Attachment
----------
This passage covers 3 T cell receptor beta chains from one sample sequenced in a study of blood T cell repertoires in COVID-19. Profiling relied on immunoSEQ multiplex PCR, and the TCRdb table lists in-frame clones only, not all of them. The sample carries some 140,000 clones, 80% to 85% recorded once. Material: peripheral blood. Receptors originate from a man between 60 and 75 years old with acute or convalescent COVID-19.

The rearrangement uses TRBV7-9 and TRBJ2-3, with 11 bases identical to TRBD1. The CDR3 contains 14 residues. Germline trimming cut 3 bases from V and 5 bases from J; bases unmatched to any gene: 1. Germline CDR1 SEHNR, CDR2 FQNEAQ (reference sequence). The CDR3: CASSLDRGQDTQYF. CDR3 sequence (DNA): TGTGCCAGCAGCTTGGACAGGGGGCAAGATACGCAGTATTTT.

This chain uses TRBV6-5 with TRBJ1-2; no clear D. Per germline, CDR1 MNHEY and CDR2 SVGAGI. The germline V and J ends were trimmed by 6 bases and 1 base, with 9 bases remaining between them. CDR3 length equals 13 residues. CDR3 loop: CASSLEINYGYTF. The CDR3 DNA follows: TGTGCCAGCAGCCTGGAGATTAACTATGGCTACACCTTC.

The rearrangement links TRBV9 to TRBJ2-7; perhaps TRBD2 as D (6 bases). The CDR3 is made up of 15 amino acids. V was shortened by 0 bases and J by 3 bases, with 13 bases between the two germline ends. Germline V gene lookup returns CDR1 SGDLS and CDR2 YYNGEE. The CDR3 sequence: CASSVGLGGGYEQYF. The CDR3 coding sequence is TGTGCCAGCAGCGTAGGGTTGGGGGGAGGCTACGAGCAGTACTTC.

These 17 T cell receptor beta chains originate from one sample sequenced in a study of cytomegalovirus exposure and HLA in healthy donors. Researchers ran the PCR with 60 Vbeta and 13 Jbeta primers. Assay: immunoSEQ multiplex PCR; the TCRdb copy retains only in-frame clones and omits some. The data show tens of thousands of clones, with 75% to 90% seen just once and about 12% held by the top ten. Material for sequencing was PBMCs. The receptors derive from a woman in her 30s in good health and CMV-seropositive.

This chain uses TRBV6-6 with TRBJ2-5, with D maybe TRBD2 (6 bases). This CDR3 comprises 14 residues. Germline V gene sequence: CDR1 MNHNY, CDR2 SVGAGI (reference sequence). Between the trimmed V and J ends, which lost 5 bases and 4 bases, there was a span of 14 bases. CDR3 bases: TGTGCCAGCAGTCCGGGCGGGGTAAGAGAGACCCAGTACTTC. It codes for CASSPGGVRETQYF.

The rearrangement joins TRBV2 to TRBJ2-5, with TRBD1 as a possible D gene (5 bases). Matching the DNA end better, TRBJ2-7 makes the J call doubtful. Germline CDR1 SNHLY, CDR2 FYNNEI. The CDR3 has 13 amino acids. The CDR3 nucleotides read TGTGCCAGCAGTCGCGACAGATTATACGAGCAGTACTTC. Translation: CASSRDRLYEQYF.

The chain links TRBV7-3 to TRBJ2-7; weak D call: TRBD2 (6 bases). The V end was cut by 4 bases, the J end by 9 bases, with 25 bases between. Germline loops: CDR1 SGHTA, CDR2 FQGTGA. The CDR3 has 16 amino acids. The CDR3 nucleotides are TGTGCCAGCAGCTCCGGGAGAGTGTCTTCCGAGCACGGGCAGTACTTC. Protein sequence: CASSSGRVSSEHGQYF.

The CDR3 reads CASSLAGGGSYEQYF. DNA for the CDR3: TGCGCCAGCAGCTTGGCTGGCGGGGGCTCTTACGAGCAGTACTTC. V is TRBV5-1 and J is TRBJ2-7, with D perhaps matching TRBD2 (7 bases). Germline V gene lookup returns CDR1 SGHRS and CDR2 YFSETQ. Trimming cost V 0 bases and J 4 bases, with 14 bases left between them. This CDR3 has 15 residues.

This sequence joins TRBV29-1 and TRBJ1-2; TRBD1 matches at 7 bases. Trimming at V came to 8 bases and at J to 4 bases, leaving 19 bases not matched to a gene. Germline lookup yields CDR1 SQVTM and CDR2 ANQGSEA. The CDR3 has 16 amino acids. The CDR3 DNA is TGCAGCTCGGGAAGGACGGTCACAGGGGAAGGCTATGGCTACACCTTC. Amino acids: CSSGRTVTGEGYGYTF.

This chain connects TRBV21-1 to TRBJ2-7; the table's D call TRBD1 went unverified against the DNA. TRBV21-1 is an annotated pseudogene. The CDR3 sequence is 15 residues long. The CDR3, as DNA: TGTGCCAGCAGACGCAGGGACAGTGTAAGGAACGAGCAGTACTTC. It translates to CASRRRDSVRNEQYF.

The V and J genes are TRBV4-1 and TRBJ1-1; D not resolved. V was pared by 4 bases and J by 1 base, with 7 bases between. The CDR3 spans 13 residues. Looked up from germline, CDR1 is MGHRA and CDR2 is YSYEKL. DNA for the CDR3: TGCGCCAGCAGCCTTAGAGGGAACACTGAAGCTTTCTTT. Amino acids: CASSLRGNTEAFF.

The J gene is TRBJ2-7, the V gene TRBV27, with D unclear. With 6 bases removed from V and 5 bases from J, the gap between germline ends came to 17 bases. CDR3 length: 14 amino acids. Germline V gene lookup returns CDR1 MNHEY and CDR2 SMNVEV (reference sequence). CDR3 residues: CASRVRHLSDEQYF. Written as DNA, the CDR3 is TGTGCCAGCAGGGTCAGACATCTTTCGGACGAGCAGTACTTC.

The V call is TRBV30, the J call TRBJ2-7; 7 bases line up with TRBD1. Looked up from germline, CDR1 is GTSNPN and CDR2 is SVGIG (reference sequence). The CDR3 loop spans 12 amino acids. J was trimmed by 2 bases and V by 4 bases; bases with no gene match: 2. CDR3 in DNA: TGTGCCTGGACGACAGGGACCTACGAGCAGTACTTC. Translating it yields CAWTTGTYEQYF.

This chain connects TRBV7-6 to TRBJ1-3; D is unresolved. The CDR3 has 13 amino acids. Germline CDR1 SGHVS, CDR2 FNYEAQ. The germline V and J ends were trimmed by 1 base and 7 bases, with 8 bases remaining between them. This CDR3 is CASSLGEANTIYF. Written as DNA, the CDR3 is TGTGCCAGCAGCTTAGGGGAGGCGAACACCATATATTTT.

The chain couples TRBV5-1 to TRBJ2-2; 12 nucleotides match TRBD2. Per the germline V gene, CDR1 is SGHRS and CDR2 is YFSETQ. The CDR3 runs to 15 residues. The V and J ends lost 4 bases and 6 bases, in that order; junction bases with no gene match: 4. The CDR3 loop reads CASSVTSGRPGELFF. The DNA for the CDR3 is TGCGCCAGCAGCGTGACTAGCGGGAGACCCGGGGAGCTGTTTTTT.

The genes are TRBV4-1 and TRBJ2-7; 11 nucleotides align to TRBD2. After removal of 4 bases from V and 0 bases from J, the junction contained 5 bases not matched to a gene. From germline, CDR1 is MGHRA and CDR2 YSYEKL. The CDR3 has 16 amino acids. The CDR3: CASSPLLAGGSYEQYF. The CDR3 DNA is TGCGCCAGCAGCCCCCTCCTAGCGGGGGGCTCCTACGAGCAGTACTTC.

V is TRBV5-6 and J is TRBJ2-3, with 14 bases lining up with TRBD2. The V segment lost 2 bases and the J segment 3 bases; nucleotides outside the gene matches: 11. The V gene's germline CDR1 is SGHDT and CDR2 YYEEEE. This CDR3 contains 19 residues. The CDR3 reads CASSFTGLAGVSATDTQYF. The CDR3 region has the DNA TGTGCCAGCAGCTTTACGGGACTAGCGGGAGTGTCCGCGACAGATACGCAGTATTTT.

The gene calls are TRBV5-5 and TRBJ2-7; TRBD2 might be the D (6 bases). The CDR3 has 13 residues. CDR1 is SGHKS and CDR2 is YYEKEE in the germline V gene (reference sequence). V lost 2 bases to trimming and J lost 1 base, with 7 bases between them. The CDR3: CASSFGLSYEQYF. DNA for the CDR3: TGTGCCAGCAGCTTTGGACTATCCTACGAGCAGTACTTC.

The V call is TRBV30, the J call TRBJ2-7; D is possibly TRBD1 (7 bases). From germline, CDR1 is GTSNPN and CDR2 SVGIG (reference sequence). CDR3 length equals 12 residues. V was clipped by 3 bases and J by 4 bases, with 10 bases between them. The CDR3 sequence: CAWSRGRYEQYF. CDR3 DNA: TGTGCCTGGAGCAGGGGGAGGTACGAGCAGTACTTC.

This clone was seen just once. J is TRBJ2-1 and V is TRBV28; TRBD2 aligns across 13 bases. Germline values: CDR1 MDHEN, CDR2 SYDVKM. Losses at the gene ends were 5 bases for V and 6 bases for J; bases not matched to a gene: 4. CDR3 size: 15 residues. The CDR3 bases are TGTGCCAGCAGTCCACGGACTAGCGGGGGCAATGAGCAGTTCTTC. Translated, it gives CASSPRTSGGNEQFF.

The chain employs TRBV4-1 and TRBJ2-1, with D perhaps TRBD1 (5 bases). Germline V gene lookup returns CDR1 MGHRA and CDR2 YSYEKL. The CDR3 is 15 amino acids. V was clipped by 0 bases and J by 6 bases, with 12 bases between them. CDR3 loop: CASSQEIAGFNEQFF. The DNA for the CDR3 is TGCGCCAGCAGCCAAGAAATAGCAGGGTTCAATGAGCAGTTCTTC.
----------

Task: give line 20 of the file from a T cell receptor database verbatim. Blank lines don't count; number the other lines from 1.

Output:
The V call is TRBV30, the J call TRBJ2-7; D is possibly TRBD1 (7 bases). From germline, CDR1 is GTSNPN and CDR2 SVGIG (reference sequence). CDR3 length equals 12 residues. V was clipped by 3 bases and J by 4 bases, with 10 bases between them. The CDR3 sequence: CAWSRGRYEQYF. CDR3 DNA: TGTGCCTGGAGCAGGGGGAGGTACGAGCAGTACTTC.